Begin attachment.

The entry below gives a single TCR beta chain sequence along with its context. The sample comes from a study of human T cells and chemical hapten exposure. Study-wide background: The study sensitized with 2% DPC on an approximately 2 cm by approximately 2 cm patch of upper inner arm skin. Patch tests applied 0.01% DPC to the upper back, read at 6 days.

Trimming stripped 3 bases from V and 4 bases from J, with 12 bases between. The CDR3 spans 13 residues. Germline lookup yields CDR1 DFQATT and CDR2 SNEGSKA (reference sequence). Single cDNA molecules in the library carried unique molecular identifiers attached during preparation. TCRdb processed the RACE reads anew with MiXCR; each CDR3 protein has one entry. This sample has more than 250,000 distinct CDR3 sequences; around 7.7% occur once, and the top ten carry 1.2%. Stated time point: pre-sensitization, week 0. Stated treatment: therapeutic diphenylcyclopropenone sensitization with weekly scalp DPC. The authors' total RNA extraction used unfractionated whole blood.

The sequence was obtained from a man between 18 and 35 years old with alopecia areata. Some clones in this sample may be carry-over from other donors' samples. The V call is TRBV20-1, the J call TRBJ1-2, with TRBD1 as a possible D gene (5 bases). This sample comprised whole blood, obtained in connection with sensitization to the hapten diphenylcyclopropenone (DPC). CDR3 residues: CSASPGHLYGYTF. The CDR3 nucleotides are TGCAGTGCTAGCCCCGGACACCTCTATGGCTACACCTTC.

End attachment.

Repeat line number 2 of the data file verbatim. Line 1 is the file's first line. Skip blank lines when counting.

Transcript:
Trimming stripped 3 bases from V and 4 bases from J, with 12 bases between. The CDR3 spans 13 residues. Germline lookup yields CDR1 DFQATT and CDR2 SNEGSKA (reference sequence). Single cDNA molecules in the library carried unique molecular identifiers attached during preparation. TCRdb processed the RACE reads anew with MiXCR; each CDR3 protein has one entry. This sample has more than 250,000 distinct CDR3 sequences; around 7.7% occur once, and the top ten carry 1.2%. Stated time point: pre-sensitization, week 0. Stated treatment: therapeutic diphenylcyclopropenone sensitization with weekly scalp DPC. The authors' total RNA extraction used unfractionated whole blood.